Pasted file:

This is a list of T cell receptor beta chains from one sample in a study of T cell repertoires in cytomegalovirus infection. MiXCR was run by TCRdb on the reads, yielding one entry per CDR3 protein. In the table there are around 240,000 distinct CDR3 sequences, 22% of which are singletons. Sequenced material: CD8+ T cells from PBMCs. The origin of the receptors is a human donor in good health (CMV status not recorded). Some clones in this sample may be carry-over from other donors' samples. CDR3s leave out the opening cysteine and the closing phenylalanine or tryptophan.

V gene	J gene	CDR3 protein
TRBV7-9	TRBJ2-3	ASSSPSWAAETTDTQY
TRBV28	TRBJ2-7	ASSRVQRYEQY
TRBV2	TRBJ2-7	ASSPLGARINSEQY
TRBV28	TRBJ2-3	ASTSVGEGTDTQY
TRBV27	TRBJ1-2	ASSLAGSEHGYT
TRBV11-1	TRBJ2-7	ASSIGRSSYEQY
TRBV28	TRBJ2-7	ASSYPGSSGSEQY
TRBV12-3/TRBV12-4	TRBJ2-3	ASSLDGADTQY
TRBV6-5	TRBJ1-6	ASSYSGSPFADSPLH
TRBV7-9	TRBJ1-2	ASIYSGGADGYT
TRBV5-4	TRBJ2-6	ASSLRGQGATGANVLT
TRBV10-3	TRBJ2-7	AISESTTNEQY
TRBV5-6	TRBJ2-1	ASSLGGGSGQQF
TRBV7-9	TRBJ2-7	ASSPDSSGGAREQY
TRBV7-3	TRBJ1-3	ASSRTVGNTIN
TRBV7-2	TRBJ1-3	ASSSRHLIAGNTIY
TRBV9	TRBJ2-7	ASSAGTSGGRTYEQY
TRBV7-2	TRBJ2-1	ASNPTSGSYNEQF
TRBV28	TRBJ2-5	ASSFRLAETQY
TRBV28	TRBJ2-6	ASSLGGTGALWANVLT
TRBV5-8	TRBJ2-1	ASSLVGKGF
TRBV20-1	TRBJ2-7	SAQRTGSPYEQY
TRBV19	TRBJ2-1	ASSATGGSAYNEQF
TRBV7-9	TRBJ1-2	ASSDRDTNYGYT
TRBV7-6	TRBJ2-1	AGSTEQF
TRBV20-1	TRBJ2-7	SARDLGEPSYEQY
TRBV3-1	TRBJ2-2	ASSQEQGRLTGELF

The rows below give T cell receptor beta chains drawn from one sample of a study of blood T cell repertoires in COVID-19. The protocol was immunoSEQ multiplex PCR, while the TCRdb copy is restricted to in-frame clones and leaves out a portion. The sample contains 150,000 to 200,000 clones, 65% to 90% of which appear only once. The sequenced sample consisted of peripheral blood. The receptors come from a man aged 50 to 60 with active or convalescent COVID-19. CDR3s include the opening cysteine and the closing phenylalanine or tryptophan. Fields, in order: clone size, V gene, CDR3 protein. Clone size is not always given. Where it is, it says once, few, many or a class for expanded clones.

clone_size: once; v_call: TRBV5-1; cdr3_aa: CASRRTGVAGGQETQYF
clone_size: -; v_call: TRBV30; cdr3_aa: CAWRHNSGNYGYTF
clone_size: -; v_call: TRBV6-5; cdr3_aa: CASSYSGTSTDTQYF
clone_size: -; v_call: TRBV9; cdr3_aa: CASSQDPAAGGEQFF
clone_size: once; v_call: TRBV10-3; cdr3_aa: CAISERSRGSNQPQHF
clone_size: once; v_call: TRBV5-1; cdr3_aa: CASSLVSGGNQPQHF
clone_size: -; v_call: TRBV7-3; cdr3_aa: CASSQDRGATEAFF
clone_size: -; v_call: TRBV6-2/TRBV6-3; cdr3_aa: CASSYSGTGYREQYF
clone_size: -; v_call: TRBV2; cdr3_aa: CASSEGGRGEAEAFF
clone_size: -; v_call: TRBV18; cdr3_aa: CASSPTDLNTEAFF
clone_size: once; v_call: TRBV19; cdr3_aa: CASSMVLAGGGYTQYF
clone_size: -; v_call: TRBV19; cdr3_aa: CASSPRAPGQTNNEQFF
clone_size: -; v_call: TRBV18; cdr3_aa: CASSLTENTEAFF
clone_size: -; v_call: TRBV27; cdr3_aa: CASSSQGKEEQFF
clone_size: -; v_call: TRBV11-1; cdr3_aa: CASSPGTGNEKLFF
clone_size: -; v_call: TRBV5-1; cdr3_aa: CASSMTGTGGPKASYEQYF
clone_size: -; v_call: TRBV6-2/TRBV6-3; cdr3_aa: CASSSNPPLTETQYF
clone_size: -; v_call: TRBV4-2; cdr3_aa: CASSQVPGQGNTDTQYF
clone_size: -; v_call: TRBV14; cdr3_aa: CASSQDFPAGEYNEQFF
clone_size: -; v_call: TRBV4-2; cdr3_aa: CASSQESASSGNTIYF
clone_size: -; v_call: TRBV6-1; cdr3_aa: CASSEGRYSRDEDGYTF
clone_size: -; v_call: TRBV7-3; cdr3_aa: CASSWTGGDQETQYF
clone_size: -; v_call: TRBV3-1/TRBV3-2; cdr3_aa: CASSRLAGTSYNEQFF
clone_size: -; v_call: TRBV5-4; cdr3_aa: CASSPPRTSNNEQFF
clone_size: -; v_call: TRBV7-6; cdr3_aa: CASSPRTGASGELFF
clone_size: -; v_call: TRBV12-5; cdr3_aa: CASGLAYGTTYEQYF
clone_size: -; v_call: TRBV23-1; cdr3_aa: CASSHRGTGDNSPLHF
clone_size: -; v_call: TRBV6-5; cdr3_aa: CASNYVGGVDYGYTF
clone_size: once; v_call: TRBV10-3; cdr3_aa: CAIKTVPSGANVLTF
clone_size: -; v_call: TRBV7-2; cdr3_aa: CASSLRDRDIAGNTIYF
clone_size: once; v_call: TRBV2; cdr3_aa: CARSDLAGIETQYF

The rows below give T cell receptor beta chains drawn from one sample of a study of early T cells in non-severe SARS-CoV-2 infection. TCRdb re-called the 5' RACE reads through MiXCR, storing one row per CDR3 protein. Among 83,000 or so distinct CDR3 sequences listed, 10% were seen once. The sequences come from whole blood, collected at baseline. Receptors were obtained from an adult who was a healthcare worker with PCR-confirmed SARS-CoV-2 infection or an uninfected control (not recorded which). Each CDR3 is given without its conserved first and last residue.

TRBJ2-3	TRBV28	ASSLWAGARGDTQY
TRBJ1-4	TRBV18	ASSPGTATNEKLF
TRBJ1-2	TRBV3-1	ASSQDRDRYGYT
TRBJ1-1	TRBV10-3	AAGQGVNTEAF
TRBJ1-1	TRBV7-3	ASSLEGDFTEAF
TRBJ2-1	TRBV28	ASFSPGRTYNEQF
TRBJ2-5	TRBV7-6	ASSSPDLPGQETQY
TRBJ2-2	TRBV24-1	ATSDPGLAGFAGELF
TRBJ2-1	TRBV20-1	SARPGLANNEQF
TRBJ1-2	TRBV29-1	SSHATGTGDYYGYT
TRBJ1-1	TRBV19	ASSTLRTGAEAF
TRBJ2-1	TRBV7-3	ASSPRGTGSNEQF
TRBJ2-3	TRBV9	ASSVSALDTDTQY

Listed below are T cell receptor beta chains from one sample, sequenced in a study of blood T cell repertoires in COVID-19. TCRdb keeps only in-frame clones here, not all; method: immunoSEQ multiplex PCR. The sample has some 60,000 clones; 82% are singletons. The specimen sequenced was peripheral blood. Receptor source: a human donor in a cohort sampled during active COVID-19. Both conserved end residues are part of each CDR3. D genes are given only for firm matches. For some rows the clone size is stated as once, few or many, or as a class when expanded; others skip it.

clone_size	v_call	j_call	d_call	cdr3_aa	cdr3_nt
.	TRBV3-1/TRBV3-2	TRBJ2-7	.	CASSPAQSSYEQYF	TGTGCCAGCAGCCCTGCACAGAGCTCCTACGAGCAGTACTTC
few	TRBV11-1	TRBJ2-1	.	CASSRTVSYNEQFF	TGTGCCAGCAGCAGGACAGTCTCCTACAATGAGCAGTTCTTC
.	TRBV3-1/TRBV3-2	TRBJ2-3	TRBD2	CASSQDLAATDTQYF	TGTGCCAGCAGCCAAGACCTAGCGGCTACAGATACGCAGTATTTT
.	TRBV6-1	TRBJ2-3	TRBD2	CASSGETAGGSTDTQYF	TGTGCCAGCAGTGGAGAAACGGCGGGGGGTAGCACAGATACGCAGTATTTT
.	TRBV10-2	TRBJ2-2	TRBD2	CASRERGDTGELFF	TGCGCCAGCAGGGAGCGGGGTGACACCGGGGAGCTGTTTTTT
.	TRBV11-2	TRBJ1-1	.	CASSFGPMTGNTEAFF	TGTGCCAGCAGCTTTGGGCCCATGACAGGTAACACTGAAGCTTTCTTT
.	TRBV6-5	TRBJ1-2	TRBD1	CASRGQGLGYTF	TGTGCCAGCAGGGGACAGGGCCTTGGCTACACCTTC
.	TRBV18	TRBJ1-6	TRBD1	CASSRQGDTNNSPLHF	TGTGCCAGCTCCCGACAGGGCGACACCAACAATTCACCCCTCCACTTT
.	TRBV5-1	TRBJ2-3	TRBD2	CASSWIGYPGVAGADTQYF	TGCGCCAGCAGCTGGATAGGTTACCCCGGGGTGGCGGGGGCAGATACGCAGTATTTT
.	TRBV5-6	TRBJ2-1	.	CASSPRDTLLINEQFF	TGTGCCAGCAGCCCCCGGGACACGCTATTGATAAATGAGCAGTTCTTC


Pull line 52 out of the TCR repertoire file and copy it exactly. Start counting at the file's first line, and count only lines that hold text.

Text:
clone_size: -; v_call: TRBV7-3; cdr3_aa: CASSWTGGDQETQYF